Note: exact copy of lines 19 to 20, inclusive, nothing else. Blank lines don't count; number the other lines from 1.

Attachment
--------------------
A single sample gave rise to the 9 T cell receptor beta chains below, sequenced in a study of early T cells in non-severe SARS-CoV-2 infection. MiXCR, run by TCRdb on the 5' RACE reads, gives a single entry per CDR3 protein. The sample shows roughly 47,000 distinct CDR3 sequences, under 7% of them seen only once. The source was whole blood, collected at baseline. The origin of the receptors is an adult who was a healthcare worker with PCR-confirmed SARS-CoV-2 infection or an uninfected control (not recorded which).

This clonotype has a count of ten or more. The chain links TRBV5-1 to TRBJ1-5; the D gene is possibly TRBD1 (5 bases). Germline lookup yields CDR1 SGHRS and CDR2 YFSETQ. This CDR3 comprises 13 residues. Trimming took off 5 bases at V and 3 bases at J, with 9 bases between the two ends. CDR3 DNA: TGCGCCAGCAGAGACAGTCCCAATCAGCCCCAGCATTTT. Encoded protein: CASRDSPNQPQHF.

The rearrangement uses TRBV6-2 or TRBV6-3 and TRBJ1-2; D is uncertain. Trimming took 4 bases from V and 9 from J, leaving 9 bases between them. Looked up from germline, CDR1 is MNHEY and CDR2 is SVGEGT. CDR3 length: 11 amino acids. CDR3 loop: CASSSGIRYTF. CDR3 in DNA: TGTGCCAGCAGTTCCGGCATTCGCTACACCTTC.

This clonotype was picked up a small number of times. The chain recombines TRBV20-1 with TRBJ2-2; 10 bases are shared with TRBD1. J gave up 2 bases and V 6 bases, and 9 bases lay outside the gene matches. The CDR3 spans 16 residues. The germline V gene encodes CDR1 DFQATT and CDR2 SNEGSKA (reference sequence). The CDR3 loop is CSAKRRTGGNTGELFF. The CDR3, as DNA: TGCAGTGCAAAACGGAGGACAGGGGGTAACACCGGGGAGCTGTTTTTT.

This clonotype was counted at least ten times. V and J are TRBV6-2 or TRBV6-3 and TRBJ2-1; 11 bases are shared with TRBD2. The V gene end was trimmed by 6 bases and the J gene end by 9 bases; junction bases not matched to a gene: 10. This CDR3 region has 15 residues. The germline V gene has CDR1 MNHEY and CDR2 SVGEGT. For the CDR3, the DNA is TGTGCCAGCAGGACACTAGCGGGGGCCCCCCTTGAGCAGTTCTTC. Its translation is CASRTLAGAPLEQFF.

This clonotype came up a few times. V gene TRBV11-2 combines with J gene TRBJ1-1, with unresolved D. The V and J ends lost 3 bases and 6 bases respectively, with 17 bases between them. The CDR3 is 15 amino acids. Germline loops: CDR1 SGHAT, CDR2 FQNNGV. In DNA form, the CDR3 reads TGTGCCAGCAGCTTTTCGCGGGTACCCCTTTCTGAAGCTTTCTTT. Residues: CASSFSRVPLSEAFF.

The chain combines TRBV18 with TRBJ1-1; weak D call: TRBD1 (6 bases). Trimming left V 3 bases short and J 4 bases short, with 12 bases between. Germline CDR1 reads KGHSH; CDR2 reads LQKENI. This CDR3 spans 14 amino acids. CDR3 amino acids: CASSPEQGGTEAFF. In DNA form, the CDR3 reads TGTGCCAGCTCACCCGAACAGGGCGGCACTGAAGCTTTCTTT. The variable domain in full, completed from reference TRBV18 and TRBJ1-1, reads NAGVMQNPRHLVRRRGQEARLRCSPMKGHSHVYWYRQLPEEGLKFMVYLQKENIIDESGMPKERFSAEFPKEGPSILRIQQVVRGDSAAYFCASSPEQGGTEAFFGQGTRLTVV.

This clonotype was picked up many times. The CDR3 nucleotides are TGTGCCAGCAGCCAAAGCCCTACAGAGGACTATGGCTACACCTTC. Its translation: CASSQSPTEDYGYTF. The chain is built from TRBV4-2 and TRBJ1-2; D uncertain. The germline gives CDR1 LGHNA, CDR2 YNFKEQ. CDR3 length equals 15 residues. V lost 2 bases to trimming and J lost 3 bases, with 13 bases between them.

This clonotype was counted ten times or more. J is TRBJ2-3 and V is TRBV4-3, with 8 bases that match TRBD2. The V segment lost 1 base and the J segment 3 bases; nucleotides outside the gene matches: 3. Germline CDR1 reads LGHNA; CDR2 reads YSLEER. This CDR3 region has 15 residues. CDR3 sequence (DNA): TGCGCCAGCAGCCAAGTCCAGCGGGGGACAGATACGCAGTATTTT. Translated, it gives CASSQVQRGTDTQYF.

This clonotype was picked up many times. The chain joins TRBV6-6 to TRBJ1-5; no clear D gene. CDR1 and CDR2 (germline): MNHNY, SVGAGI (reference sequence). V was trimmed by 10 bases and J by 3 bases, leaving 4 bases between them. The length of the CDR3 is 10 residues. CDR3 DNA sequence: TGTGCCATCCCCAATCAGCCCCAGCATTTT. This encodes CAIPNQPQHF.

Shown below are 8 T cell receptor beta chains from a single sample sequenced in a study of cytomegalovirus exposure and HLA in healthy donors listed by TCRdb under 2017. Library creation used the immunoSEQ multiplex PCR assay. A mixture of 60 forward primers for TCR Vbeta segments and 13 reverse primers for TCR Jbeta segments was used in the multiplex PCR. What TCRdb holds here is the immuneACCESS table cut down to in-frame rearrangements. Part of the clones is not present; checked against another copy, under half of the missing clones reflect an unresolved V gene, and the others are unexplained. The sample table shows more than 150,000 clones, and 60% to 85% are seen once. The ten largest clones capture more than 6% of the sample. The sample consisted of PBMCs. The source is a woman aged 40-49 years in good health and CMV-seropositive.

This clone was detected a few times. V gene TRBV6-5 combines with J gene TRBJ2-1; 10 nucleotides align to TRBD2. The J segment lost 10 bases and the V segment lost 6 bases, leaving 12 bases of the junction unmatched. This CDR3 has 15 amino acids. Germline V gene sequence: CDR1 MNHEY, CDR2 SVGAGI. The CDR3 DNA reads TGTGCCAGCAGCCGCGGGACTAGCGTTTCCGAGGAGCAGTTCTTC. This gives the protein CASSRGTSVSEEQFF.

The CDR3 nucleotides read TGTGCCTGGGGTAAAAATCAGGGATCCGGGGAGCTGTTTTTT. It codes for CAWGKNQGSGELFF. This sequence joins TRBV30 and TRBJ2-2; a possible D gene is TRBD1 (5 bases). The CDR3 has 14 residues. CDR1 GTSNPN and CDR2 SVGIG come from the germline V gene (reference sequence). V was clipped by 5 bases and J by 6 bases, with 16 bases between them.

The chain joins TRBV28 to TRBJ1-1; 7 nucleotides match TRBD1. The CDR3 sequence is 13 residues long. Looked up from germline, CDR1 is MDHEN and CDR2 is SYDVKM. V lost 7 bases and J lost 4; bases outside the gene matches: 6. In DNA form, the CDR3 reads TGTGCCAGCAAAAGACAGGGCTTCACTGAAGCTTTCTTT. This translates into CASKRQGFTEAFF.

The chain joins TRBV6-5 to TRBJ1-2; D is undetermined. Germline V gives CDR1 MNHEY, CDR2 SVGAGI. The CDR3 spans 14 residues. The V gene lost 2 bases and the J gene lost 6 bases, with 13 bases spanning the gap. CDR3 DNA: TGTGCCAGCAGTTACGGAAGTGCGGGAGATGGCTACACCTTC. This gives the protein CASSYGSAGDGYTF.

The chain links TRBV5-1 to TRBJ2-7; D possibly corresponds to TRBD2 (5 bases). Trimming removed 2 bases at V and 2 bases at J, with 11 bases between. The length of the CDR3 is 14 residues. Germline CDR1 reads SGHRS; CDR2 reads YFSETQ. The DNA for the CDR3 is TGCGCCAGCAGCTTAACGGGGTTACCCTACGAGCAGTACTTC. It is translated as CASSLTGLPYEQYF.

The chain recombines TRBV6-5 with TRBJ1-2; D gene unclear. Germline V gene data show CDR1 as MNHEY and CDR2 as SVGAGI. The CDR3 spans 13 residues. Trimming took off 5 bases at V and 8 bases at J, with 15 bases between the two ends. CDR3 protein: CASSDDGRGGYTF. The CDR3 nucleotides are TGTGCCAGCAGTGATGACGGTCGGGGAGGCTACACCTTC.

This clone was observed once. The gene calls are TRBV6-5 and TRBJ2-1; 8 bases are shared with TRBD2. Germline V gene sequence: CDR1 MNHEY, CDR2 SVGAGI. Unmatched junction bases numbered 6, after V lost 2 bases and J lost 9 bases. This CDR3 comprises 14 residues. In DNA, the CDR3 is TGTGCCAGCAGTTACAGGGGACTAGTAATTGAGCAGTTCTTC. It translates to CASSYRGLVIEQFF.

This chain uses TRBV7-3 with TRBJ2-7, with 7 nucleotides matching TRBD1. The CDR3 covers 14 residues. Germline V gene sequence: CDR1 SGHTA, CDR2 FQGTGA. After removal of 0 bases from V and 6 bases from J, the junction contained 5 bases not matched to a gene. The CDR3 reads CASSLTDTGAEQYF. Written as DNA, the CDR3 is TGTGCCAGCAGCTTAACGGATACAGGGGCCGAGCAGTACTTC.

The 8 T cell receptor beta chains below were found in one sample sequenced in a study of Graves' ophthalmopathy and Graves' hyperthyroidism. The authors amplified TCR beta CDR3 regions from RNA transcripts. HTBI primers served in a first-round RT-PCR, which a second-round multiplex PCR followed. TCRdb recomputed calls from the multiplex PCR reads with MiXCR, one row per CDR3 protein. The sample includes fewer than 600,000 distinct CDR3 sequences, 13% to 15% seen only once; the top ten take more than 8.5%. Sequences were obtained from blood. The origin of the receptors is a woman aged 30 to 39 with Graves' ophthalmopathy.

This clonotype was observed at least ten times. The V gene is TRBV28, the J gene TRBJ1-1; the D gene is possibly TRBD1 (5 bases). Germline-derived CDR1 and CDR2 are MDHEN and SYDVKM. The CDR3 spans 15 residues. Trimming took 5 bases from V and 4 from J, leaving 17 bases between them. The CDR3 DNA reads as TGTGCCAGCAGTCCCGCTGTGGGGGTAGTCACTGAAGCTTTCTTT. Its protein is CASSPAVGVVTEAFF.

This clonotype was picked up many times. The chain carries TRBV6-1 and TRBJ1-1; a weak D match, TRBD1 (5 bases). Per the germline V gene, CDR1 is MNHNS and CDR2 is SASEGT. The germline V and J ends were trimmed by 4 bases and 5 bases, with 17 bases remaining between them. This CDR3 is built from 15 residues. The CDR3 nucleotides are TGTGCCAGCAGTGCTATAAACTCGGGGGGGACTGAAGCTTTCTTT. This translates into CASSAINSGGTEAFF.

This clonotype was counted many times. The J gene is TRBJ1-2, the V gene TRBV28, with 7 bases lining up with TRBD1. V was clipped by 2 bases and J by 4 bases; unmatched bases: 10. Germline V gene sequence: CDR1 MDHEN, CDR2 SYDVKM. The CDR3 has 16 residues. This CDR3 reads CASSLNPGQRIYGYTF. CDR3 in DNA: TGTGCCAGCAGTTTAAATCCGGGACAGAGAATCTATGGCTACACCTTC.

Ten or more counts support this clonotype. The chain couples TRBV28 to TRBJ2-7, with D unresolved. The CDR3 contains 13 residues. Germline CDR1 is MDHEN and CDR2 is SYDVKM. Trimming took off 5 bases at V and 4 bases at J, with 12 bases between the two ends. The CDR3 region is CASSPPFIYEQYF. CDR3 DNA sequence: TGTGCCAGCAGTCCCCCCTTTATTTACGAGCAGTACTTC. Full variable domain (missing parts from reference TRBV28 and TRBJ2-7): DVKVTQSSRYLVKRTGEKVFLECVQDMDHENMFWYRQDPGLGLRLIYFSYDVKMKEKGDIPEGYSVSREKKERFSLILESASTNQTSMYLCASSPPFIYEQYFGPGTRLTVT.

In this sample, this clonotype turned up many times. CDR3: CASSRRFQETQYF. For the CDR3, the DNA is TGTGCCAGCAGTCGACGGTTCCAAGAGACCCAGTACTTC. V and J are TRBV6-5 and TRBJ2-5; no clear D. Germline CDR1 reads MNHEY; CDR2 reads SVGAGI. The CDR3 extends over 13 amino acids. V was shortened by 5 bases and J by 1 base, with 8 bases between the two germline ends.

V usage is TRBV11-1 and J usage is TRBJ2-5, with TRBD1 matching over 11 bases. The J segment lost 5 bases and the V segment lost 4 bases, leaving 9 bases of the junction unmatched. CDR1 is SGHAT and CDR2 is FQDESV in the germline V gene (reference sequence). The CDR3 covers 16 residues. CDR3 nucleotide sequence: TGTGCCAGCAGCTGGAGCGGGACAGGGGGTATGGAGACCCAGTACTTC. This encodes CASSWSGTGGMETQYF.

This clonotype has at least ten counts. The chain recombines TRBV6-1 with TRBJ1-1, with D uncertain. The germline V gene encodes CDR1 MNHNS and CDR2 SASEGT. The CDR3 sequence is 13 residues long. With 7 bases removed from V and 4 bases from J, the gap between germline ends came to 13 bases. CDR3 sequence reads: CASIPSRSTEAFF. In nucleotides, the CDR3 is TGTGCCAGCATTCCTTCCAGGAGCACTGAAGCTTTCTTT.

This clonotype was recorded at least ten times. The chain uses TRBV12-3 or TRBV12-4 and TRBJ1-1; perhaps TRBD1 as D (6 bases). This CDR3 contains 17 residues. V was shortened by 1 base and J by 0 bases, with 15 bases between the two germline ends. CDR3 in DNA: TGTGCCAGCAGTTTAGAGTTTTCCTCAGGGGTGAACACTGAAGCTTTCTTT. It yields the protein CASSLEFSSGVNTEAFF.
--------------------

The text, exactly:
This chain uses TRBV7-3 with TRBJ2-7, with 7 nucleotides matching TRBD1. The CDR3 covers 14 residues. Germline V gene sequence: CDR1 SGHTA, CDR2 FQGTGA. After removal of 0 bases from V and 6 bases from J, the junction contained 5 bases not matched to a gene. The CDR3 reads CASSLTDTGAEQYF. Written as DNA, the CDR3 is TGTGCCAGCAGCTTAACGGATACAGGGGCCGAGCAGTACTTC.

The 8 T cell receptor beta chains below were found in one sample sequenced in a study of Graves' ophthalmopathy and Graves' hyperthyroidism. The authors amplified TCR beta CDR3 regions from RNA transcripts. HTBI primers served in a first-round RT-PCR, which a second-round multiplex PCR followed. TCRdb recomputed calls from the multiplex PCR reads with MiXCR, one row per CDR3 protein. The sample includes fewer than 600,000 distinct CDR3 sequences, 13% to 15% seen only once; the top ten take more than 8.5%. Sequences were obtained from blood. The origin of the receptors is a woman aged 30 to 39 with Graves' ophthalmopathy.